Even within the limitations of a novella, I feel that Ms Kaye develops a believable romance between Fergus and Katerina. From the moment they first meet (quite an unusual meeting and I could certainly understand why Fergus was intrigued by her), the way they talk and share confidences seems so natural and I could feel a real affinity between them.

There are some lovely moments which create a real sense of intimacy. My favourite is the scene where Fergus discovers Katerina asleep in the centre of the maze which leads to their first kiss.

Both have a taste for danger, Fergus as a fighting soldier and Katerina as an acrobat, and I like how Ms Kaye draws a comparison that in each of their worlds…

…every decision mattered, that every move could mean the difference between life and death. The difference between balancing on the rope and falling.

Katerina comes to trust Fergus enough to tell him about her past affaire and I love how he thinks no less of her for what happened. He sees her as a survivor and a brave woman. In turn, Katerina opens Fergus’s eyes to the fact that Wellington needs him more than he needs Wellington, encouraging Fergus to “fly free” and take control of his own destiny. I love how Fergus refuses to back down in his confrontation with Wellington.

Getting to his feet, Wellington shook his hand reluctantly. ‘This is madness, Kennedy. What the devil are you going to do without my patronage?’
‘Stand on my own two feet,’ Fergus said. ‘You never know, I might even learn to fly.’

There are a few moments when a Happy Ending seems in the balance but love will always find a way and I thought the story had a delightful ending.

REVIEW RATING: 4/5 STARS

SENSUALITY RATING: WARM

 

REVIEW OF THE DEBUTANTE’S AWAKENING BY BRONWYN SCOTT

After Viscount Haymore breaks off their long-standing betrothal, Zara Titus finds that her ideas of who she is and what she wants from life change. She has survived all the speculation and relishes her new found freedom. Now she is determined to take control of her future and experience some of life’s pleasures. Her mother, Vicountess Aberforth, sees attending the Duke and Duchesse’s Midsummer Ball as essential to prove to society that her daughter was not jilted; that in fact it had been a mutual decision. Perhaps the perfect opportunity to find another husband too, but Zara has very different ideas. So when she notices a man boldly watching her from across the room and the Duke of Brockmore informs her that he is someone no lady should associate with, her interest is immediately piqued.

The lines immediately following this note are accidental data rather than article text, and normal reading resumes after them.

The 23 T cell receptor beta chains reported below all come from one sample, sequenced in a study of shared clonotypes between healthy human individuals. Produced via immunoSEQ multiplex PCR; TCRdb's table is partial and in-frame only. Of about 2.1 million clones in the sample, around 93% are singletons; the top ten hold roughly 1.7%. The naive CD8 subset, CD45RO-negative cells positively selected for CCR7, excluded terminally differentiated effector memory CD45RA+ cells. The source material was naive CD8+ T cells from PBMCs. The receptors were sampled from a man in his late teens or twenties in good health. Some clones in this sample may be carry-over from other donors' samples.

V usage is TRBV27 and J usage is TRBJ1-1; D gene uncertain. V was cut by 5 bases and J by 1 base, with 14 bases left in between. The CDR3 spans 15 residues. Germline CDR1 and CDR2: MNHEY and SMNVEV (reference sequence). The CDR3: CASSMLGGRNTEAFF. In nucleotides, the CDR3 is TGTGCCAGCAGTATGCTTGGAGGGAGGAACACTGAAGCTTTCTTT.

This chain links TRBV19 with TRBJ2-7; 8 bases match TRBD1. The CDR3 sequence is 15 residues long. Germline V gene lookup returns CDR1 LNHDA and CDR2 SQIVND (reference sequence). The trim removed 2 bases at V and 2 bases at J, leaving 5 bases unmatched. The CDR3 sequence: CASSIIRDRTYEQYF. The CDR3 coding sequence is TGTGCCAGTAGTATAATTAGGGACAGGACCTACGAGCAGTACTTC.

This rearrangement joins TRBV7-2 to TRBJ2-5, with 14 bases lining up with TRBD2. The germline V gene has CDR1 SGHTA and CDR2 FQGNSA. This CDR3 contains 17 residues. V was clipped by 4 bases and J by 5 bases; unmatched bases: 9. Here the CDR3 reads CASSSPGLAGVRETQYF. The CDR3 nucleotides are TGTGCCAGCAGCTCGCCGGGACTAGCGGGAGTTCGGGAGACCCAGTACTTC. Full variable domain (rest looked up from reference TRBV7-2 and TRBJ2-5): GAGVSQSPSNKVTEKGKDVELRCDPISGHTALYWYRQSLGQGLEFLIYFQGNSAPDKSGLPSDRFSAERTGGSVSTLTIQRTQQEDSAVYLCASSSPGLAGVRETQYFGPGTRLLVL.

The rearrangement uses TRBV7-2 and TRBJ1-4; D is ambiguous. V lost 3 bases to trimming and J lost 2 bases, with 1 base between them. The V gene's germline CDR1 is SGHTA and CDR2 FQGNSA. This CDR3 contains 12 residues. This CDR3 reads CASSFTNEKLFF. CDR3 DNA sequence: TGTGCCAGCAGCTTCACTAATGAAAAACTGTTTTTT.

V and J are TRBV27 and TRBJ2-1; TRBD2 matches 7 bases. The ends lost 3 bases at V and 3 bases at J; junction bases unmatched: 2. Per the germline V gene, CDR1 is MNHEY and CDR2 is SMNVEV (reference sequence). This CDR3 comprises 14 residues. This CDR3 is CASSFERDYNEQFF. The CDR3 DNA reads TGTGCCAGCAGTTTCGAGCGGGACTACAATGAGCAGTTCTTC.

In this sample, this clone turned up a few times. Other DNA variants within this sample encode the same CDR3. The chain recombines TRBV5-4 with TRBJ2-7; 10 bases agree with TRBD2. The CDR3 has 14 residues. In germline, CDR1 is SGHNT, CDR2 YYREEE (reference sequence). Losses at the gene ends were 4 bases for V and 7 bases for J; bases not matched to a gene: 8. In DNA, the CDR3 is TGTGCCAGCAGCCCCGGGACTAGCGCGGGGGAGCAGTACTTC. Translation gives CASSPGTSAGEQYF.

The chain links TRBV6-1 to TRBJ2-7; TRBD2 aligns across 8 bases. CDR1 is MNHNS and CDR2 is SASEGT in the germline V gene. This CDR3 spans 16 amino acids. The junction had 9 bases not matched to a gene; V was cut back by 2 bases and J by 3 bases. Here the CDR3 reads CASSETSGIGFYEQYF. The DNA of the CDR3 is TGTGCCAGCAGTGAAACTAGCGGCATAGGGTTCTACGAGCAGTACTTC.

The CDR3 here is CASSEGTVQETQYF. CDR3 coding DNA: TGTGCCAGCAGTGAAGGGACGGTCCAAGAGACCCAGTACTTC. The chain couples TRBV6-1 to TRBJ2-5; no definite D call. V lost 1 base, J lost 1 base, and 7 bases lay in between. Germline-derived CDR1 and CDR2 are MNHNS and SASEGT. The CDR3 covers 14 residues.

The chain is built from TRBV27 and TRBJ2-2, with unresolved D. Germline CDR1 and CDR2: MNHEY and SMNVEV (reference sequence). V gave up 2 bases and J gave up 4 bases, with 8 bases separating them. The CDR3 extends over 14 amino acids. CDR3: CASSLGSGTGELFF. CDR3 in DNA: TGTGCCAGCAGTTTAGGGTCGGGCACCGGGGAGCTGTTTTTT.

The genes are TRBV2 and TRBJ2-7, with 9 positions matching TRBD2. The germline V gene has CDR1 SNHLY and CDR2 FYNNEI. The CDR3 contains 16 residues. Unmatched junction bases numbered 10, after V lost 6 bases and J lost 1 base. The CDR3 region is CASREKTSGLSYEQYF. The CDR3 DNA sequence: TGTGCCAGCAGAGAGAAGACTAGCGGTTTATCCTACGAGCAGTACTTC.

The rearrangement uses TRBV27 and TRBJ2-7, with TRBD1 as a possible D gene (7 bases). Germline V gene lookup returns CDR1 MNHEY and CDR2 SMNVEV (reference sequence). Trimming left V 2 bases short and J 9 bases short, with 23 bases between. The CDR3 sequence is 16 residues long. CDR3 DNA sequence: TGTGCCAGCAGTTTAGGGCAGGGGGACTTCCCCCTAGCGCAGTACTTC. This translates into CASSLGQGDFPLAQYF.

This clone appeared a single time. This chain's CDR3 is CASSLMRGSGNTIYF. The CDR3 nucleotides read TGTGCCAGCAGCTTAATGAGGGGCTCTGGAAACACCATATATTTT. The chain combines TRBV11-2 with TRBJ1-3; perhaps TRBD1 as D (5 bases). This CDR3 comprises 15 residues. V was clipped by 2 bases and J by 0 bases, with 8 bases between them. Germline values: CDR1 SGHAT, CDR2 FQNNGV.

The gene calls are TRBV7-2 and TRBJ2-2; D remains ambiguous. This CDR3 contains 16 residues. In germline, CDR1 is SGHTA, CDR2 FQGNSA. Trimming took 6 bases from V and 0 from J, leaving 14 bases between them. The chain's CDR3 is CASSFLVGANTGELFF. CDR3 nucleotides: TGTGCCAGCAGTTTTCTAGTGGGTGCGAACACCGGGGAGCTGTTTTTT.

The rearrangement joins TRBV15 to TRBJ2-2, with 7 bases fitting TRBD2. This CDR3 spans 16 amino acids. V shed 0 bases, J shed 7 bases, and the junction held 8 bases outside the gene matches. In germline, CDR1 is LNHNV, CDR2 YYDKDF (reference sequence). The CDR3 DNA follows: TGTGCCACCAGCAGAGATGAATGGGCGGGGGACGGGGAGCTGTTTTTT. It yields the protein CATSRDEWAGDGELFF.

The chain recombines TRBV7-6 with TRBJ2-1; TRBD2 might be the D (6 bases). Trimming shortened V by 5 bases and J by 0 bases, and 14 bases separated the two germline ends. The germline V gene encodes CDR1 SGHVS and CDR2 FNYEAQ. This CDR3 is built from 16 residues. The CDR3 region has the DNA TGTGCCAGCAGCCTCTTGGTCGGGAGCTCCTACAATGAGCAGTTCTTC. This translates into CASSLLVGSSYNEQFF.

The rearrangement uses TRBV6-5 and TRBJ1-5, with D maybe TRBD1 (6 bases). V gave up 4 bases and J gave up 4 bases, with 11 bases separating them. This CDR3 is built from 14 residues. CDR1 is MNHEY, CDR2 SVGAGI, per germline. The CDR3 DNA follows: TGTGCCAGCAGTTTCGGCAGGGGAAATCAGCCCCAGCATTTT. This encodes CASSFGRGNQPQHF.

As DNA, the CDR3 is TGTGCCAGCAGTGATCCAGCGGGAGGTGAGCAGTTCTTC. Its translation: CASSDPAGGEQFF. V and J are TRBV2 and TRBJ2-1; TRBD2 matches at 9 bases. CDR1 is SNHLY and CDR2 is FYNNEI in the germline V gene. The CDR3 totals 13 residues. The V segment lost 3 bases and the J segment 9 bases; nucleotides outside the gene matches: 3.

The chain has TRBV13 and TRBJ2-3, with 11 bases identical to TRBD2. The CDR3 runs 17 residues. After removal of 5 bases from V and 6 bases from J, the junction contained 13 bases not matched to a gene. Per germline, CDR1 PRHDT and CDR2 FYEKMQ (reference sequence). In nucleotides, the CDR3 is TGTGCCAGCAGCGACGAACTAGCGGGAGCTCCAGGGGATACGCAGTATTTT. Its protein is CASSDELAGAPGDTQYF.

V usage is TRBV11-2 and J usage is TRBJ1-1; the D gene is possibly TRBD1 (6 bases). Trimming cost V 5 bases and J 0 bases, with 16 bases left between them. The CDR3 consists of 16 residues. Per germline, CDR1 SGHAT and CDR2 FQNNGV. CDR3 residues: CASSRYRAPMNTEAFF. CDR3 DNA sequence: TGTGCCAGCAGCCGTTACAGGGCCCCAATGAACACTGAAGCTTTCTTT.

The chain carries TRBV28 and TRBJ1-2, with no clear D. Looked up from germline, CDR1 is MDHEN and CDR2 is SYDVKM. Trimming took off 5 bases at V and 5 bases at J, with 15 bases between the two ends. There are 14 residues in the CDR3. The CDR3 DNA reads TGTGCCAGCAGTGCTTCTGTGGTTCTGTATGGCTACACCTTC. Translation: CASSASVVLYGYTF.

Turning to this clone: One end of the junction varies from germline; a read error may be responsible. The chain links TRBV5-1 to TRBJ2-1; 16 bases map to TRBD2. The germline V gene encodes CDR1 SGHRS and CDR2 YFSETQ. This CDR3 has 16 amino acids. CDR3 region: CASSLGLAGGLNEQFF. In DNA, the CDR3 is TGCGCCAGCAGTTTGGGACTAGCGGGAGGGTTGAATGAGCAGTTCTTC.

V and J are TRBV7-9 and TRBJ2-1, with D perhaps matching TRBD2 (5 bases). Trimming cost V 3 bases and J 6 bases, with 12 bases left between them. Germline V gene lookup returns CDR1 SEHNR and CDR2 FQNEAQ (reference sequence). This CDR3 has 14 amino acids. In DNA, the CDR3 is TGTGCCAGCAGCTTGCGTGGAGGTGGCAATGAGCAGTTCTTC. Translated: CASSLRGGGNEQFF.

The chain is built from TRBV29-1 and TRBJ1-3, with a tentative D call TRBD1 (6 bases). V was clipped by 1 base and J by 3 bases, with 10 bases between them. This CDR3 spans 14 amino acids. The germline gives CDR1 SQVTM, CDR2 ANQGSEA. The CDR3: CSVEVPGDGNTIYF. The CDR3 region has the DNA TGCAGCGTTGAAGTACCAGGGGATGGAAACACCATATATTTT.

Kael Gage is the impoverished grandson of an earl with no prospects and only his good looks and a small horse breeding farm in Sussex to commend him. Since the age of eighteen, he’s learnt that the fine debutantes of the ton might flirt with a man like him, but they’d never marry him. Living on the fringes of society, he has a reputation for fraternising with, seducing and bedding opera singers, actresses and ladies of the demi-monde. An indiscretion with the wrong lady has forced him to flee London to escape her angry brother, and he has gratefully accepted a friend’s invitation to be his guest at the Midsummer Ball. The ball suddenly becomes more interesting than he anticipated when a striking lady, he has been eyeing across the room, initiates a subtle flirtation with a flick of her fan.Kael is drawn to Zara’s beauty and spirit and can’t resist the lure of awakening her sexually while Zara finds Kael outrageous and exciting but is still held back by the dictates of convention.

His touch roused her, the audacity of his words excited her, and yet she could not simply embrace that excitement with abandon. There would be consequences. Was she ready for them?

However, she finds it hard to resist Kael’s seductive ways…

‘I think such plain speaking excites you. I think I excite you.’ His eyes lingered on the mouth he’d traced, his words a whispered murmured before his mouth covered hers. ‘And you, Zara, excite me.’

At first, it a purely physical relationship with some steamy interludes as Kael introduces Zara to the pleasures of the flesh, but gradually it becomes more. I enjoyed watching the relationship grow and change. I love the scene where they go skinny dipping and have a mudslinging match because I feel it is the point at which there are subtle changes in their relationship. They open up to each other and discover that they have much in common. Both have suffered the pain of rejection and both hide their vulnerability behind a façade of confidence.

The course of true love never runs smoothly and Kael and Zara have to face various obstacles before they finally find true happiness. I love how Kael is willing risk baring his soul to convince Zara that he loves her and wants to marry her.